Broadway Cares/Equity Fights AIDS will extend invitations to apply for the three rounds of our National Grants Programs in 2017 only to those organizations that were awarded grants previously. At this time we are unable to extend invitations to apply to any organizations that have not received grants from Broadway Cares in the past.
Organizations that received a grant in 2016 will automatically be sent the application materials when they become available. Any organization that received a grant in the past but not in 2016 must request an application by contacting Brian O’Donnell at firstname.lastname@example.org or 212.840.0770, ext. 226.
Food Service and Meal Delivery Grants
Applications for this grant round will be mailed out to previous grantees in mid-November 2016. The deadline will be December 18, 2016. The grants committee will meet to review proposals in January 2017 and awards will be announced in February 2017.
Nationally Recognized Service and Public Policy Grants
Applications for this grant round will be mailed out to previous grantees in February 2017. The deadline will be March 17, 2017. The grants committee will meet to review proposals in March 2017 and awards will be announced in April 2017.
National Grants for Emergency Assistance Programs, Direct Services, Substance Abuse and Harm Reduction Services, Quality of Life Programs
Applications for this grant round will be mailed out to previous grantees in April 2017. The deadline will be May 26, 2017. The grants committee will meet to review proposals in June 2017 and awards will be announced by August 2017, with all award checks sent before September 2017.
Broadway Cares/Equity Fights AIDS is one of the nation’s largest HIV/AIDS-related grant-making foundations, granting more than $10 million annually and more than $155 million dollars since 1988.
Equity Fights AIDS and Broadway Cares were founded as separate AIDS-related fundraising organizations in 1988. Since their merger in May of 1992, Broadway Cares/Equity Fights AIDS has had an unparalleled history of fundraising and grant-making in response to the AIDS epidemic.
BC/EFA’s ability to keep pace with the epidemic by continuing to raise millions of dollars year after year is a testament to the ingenuity, resourcefulness and generosity of the American theatre community. More significantly, it is also a testament to the lasting impact the AIDS epidemic has had on the artists and professionals in the theater, dance and classical music industries. It is through their efforts that the majority of this fundraising is achieved.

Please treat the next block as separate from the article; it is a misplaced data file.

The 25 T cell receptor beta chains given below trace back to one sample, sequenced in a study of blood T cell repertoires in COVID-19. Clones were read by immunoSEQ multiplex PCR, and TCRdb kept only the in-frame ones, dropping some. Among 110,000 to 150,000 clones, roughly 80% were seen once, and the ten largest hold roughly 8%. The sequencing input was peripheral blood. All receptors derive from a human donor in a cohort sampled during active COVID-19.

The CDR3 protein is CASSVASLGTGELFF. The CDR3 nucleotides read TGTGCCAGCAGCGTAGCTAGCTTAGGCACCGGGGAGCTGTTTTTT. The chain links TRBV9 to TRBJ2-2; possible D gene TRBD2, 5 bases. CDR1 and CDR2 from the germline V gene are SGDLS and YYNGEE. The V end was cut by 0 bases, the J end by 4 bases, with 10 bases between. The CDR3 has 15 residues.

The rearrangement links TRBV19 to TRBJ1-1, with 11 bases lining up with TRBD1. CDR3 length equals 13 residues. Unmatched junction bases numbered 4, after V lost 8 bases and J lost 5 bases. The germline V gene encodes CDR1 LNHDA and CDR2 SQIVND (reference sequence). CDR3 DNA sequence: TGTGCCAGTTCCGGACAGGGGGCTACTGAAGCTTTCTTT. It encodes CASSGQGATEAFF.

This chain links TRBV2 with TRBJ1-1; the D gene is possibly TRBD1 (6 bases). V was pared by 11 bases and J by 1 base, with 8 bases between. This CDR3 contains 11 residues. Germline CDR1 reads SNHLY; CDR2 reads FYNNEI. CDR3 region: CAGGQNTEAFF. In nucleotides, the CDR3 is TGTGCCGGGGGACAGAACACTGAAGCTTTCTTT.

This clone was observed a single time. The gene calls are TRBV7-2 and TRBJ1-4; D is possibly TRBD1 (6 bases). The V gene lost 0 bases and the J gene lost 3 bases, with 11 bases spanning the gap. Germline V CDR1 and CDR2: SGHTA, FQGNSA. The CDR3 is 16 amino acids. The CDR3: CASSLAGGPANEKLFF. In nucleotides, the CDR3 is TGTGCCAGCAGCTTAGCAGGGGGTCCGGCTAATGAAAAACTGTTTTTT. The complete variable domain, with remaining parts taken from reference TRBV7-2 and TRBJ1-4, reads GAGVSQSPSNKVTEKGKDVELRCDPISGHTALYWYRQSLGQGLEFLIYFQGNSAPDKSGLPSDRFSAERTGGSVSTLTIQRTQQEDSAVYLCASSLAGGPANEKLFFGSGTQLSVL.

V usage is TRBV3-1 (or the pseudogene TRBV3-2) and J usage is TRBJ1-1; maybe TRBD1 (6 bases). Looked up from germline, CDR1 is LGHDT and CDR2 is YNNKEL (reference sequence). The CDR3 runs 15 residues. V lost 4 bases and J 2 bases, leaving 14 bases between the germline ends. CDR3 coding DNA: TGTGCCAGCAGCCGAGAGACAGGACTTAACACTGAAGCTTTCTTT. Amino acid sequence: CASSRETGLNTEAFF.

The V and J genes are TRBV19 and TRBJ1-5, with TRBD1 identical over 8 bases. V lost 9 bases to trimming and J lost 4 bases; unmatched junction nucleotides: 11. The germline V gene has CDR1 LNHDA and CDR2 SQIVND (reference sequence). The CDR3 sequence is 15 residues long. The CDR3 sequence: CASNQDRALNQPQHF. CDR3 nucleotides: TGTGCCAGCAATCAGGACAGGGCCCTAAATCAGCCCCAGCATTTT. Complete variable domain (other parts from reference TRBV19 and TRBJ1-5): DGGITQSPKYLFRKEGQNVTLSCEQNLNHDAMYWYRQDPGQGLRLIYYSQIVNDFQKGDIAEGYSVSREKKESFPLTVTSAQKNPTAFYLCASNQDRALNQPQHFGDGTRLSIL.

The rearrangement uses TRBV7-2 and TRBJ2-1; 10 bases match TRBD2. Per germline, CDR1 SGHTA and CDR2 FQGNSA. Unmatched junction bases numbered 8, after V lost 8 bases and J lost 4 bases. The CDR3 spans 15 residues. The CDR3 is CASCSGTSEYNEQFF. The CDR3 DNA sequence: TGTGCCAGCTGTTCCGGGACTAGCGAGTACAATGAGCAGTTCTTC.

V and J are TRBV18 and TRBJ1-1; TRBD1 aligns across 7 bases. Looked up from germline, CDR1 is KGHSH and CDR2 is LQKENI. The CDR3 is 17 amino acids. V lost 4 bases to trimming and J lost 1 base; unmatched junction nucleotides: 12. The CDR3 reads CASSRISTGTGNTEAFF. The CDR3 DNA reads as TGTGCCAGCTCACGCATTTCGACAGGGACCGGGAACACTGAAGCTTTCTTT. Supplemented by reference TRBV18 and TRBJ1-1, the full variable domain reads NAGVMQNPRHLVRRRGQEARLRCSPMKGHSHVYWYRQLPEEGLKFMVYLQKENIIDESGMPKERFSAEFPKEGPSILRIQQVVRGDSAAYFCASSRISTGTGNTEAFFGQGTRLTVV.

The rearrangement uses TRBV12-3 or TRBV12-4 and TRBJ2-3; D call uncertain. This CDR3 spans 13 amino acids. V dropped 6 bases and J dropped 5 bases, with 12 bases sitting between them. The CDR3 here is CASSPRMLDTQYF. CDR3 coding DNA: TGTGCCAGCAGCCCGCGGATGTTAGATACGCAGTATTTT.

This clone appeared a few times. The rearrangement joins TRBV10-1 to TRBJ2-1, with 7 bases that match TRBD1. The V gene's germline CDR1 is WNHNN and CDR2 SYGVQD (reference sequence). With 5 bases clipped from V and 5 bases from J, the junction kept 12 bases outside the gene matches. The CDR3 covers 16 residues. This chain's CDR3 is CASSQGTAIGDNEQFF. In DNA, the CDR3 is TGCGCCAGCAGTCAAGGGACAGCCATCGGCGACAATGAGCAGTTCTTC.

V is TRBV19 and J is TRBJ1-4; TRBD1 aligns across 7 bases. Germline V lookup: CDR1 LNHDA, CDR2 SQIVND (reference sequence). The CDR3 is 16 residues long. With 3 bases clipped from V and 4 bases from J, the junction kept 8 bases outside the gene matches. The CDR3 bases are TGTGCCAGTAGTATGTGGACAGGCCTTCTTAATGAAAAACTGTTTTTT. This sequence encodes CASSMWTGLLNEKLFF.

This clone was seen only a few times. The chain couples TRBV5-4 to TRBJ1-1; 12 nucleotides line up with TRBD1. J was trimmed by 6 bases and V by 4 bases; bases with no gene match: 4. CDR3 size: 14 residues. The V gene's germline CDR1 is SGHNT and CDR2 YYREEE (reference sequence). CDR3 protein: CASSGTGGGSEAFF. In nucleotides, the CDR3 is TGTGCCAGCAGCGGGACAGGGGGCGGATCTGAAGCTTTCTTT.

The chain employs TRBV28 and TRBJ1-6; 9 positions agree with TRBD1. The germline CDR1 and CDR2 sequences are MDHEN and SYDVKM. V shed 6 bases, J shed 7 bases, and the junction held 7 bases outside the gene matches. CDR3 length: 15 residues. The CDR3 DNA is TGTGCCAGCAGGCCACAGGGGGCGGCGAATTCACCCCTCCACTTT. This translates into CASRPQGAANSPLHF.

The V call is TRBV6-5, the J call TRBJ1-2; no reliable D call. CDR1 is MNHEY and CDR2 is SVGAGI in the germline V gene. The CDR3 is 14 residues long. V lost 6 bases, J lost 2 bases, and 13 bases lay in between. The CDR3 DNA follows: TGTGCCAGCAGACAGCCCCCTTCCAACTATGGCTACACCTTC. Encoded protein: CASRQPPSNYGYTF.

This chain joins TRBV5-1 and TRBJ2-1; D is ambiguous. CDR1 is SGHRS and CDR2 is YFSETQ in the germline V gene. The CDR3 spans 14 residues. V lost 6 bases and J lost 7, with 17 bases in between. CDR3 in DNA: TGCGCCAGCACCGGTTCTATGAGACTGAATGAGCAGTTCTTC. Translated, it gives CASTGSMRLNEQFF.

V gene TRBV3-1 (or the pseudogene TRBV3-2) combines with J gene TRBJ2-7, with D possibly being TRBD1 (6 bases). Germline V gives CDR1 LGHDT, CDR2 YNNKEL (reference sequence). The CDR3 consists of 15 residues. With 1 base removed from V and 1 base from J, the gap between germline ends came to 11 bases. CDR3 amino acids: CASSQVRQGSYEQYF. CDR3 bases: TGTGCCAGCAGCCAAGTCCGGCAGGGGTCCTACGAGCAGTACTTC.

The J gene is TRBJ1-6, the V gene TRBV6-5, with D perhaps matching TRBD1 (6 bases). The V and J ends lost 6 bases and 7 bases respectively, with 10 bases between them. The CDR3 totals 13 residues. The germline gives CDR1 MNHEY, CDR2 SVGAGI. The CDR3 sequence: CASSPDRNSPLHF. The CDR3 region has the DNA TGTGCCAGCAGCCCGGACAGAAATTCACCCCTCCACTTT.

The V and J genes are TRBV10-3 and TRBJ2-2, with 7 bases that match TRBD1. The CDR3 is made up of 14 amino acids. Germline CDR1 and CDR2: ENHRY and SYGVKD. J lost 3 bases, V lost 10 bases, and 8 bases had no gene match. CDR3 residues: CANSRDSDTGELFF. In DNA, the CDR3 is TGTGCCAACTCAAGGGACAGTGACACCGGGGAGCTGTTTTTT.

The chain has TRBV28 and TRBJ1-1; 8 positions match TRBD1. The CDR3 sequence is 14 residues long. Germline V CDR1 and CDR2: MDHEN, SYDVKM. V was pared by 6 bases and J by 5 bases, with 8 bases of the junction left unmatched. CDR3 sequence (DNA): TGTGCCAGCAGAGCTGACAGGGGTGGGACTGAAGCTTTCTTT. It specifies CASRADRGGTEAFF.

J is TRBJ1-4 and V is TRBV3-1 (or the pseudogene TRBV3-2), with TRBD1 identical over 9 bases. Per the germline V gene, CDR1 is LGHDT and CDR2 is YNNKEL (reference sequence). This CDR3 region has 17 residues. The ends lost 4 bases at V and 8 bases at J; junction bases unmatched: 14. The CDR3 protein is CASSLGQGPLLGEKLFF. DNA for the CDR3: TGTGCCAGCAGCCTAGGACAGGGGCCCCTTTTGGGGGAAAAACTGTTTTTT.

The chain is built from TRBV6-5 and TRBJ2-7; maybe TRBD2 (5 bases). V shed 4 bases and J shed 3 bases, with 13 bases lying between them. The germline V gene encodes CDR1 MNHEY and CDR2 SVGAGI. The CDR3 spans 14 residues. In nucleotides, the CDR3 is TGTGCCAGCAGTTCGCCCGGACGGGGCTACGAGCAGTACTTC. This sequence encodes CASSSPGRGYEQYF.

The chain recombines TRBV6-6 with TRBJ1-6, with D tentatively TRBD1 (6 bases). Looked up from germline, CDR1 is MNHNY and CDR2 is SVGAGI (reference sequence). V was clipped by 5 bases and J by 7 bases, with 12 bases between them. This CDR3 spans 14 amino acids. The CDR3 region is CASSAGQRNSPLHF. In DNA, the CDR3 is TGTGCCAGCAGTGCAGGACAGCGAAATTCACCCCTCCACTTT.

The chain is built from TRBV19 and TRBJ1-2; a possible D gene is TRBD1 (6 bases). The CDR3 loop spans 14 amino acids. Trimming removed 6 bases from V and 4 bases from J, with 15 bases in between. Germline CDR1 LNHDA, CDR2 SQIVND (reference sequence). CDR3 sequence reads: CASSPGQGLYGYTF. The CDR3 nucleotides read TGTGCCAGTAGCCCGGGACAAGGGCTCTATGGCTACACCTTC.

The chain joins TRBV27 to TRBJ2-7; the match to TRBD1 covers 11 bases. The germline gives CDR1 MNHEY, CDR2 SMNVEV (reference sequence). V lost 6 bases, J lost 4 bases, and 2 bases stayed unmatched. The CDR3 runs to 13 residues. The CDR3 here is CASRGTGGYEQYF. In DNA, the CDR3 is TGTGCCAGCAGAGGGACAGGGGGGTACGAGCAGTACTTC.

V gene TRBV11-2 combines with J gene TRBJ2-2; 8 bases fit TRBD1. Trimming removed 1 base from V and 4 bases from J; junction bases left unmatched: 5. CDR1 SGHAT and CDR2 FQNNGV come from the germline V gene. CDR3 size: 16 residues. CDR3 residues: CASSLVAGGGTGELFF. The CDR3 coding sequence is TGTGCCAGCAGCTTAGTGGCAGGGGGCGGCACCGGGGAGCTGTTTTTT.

Funding support has been divided between support for The Actors Fund, the employee assistance program of the entertainment industry, and BC/EFA’s National Grants Program, which assists hundreds of community-based organizations that provide services for people with AIDS and their families at a grassroots community level nationwide.
BC/EFA’s National Grants Program
The ongoing funding support provided through the National Grants Program is an essential component of BC/EFA’s commitment, specifically to people with AIDS outside of the entertainment industry and the organizations that serve them.
BC/EFA’s National Grants Program was conceptualized with two objectives. The first was to responsibly grant funds as quickly as possible so that organizations responding to the AIDS crisis would be able to address the constant state of emergency that people with AIDS faced during the early days of the epidemic.
The second was to spread BC/EFA’s resources to as many organizations throughout the country as possible in order to create an awareness of HIV/AIDS among service providers and to use relatively modest grants made by BC/EFA to leverage greater resources to address the needs of all communities affected by HIV/AIDS.
The HIV epidemic has grown and intensified beyond the gay community, particularly in communities of color, with a high incidence among women and their children, as well as in persons with substance abuse histories. HIV has always reinforced or created economic hardship. Therefore, BC/EFA saw a need to focus its National Grants Program on direct services such as food programs, support programs for clothing and personal hygiene items, and emergency assistance programs to avoid evictions or loss of health insurance.